From A Tree Stand To A Duck Blind

From time to time we have articles written and submitted for AHLA members by hunting professionals, hunting industry insiders or maybe even one of you! If you have an interesting story to share or a unique way to make our members better hunters, please submit your articles to There is nothing better than reading about the adventures or successes of our members!

This month Jake Teal, owner of JT Calls shares what it is about waterfowl hunting that gets him out of a tree stand and into a duck blind in November. JT Calls has grown tremendously over the last couple of years due to his passion, talent and work ethic. You can follow Jake and his company on Instagram @jt_calls.

Last year in the United States over 10 million deer hunters took to the woods, but only about 1 million hunters suited up and headed out to call and outsmart waterfowl. I have always enjoyed my time in a tree stand, but I find it odd that so few outdoorsmen and women ever get into waterfowl hunting. I think there are many factors that prevent hunters from getting into waterfowling, but as its own sport, and a nice break from the tree stand, it is vastly overlooked. Waterfowl hunting presents entirely different challenges and rewards not found in the deer woods. For me the draw to hunt birds is that you have to totally and completely fool them rather than just hide from them. You have to use ALL of the tools in your trick bag: camo, calls and decoys. When you get a flock of ducks to commit to your decoy spread, it is one of the most rewarding feelings in all of the outdoors. Watching a flock of ducks circle overhead and respond to your calling is an experience I wish everyone could have.

Maybe the biggest draw for me is the camaraderie. While deer hunting is more of a solo mission where you sit alone for hours on end waiting to hear footsteps in the leaves, chasing ducks and geese is a complete group effort. Everyone has a part setting up decoys and getting the blinds ready and then we all sit bantering back and forth, laughing and talking about or families while we wait for the next flock to come in.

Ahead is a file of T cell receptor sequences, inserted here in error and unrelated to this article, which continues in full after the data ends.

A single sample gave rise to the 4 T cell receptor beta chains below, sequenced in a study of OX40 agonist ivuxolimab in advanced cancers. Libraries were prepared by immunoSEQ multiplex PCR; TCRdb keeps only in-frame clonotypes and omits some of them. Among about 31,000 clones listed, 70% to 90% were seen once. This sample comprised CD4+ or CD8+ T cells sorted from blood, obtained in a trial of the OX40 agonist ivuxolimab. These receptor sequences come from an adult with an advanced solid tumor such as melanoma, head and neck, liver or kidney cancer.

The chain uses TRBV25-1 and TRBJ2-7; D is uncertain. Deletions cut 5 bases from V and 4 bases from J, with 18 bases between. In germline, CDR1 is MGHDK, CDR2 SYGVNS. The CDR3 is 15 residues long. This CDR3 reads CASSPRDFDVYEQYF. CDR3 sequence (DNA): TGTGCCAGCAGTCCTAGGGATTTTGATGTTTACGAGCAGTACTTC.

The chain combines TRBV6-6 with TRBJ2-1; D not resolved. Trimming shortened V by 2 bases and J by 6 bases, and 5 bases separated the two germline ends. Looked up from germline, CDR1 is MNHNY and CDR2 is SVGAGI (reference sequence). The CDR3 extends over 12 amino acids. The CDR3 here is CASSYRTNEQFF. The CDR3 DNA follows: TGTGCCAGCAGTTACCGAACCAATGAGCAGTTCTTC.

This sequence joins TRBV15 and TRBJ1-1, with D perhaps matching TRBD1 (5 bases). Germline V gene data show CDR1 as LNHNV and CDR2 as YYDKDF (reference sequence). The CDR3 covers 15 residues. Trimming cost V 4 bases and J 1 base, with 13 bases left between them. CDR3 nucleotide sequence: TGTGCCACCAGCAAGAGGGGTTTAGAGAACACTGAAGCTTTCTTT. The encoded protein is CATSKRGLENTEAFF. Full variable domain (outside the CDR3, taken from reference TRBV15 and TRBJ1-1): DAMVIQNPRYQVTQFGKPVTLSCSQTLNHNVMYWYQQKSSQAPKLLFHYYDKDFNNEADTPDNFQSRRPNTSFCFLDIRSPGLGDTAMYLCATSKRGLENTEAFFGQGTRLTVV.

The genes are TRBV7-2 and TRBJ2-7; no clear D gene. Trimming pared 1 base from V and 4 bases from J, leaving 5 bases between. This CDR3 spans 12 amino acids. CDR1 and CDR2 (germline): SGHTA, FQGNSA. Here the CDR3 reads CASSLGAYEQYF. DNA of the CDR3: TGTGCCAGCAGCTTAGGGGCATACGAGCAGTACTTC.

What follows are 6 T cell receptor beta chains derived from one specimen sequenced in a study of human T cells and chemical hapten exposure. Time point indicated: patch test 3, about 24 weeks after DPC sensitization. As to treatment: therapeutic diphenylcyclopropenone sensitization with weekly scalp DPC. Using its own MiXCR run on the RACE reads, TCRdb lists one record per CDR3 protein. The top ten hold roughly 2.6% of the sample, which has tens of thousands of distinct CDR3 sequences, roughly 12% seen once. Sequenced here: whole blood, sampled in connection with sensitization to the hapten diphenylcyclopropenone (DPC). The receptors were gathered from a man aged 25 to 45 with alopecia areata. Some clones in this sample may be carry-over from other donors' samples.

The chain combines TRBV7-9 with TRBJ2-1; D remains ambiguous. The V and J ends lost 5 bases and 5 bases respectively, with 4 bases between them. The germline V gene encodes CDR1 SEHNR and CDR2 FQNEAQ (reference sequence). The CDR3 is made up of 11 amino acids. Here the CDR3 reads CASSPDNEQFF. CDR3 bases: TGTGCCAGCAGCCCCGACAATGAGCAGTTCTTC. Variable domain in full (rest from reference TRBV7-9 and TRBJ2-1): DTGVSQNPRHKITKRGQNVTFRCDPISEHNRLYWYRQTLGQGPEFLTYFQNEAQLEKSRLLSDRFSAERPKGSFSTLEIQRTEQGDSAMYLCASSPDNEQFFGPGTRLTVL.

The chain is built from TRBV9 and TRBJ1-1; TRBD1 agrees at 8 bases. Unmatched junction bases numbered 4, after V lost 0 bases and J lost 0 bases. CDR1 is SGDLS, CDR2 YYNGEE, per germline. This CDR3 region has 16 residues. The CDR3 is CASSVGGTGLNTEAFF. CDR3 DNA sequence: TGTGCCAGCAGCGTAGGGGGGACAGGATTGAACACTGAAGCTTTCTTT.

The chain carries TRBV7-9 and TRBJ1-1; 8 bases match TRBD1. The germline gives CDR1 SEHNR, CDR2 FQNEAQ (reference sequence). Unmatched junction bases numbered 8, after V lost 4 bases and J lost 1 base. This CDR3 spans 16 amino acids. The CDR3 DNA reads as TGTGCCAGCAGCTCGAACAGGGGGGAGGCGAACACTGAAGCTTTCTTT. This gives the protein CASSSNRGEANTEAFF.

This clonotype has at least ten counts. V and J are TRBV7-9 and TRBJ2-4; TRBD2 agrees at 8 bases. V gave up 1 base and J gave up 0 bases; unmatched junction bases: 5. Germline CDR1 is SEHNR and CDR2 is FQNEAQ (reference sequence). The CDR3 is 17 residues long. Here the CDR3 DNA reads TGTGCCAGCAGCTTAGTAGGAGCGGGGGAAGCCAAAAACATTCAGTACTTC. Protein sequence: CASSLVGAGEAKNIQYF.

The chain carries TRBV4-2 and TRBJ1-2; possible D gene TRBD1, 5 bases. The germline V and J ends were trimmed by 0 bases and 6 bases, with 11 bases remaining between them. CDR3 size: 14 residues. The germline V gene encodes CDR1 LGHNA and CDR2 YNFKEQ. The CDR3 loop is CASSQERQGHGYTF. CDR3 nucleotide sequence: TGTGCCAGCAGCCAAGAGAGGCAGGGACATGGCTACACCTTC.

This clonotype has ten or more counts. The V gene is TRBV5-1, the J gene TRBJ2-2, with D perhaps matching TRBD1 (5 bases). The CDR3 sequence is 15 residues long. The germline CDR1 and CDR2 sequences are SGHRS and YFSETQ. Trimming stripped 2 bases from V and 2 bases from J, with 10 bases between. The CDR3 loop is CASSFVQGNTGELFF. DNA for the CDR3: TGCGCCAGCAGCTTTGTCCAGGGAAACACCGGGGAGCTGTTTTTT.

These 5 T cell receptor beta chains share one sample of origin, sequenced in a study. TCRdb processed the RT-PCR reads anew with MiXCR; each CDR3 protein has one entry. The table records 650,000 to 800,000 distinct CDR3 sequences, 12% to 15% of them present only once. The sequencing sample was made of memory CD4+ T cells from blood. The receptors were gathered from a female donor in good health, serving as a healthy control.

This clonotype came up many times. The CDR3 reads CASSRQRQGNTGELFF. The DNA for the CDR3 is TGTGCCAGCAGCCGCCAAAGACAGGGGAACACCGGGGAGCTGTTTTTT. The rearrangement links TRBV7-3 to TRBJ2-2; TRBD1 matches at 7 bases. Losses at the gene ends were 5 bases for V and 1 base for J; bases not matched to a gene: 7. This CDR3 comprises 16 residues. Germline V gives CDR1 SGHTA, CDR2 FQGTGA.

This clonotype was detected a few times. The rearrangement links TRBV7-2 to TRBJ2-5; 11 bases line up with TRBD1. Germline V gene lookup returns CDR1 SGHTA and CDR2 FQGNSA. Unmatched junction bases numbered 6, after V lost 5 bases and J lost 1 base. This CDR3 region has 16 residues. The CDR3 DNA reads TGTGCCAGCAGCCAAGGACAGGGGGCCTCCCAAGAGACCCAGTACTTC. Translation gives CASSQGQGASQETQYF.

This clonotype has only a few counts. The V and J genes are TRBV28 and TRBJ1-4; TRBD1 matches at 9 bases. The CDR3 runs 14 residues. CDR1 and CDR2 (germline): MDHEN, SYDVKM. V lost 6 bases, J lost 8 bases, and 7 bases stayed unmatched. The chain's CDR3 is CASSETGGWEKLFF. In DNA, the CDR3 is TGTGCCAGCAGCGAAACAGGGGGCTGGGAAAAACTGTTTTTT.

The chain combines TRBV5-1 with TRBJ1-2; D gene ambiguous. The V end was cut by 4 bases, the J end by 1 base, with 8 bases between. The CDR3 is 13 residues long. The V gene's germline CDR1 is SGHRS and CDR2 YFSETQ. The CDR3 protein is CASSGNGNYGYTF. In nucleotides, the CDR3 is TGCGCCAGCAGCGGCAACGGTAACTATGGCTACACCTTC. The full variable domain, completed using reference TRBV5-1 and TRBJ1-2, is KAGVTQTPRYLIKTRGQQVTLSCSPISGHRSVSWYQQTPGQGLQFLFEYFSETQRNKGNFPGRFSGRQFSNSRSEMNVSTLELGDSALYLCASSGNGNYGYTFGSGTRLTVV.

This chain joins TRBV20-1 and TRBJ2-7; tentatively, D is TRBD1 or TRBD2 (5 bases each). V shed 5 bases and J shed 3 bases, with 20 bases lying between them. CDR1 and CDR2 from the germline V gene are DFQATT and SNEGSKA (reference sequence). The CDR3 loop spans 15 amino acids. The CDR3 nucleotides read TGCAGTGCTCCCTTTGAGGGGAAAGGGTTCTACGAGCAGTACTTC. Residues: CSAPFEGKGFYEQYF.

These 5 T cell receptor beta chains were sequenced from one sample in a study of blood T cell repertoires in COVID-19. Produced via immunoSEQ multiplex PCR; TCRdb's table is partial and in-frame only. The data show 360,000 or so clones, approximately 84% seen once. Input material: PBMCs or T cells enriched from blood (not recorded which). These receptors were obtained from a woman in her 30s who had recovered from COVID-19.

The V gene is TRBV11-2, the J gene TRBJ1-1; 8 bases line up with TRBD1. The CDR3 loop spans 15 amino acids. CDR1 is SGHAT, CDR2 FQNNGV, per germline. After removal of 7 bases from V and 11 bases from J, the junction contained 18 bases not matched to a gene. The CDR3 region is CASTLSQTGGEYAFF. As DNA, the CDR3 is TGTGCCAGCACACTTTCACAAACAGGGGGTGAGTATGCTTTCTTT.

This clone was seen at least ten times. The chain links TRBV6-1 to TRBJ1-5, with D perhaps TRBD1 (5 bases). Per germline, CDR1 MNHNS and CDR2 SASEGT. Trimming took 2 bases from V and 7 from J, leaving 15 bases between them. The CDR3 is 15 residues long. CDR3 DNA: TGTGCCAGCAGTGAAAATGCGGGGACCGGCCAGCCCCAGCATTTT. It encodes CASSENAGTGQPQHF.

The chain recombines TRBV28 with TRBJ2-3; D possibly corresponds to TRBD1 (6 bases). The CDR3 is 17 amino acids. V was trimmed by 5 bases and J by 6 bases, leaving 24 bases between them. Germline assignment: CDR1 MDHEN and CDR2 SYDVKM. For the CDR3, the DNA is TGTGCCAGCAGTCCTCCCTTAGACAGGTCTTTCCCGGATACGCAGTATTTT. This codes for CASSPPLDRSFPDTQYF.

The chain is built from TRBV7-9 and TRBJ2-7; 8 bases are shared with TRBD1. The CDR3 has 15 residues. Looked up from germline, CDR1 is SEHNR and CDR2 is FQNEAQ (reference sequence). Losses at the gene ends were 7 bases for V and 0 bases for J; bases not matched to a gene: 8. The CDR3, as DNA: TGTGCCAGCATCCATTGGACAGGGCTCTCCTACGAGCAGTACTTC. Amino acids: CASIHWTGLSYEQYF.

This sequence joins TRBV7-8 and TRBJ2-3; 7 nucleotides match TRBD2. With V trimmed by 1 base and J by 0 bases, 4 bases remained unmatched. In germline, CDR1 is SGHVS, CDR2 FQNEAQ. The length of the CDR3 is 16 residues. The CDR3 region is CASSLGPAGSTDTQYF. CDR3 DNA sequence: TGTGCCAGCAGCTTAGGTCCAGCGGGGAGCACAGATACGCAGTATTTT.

One key aspect that separates waterfowl hunting from deer hunting is the amount of time spent scouting and preparing to hunt that must be put in. It’s possible to lease a piece of ground or find public land and walk around it in a day or two. Once you discover the best deer sign, you hang stand nearby and wait. Odds are at least pretty good that you will have an opportunity to kill a deer.

Not so easy in the world of waterfowl hunting.

Duck and goose hunters routinely put thousands of miles on their trucks every year in an attempt to find the right field that birds are feeding in consistently. Finding a feed is just the beginning. Once you have them located, you have to gain permission, get all of the guys together and form a plan.

Where in the field should we set up? Where will we hide? How many decoys should we use? Which way is the wind going to blow and so on. Early in the season when new crops are coming out every day the birds change feeds just as fast! Staying one step ahead of them is a challenge to say the least. Time is of the essence, if you don’t move fast and stay on them, you may have to start the whole process over again.

Like anything waterfowling has its pros and cons, but for me and many others, the rewards far outweigh the struggles. It isn’t really something that I recommend you dive into all by yourself. The easiest and most productive thing to do is to find a group of guys and ask if you can tag along. I know I have never turned down another set of arms carrying decoys from the truck! Even if you never pull the trigger, sitting and watching birds work the spread will have you hooked for life. Then like me, you will spend cold November mornings trying to figure out what type of camo to wear when you leave the house.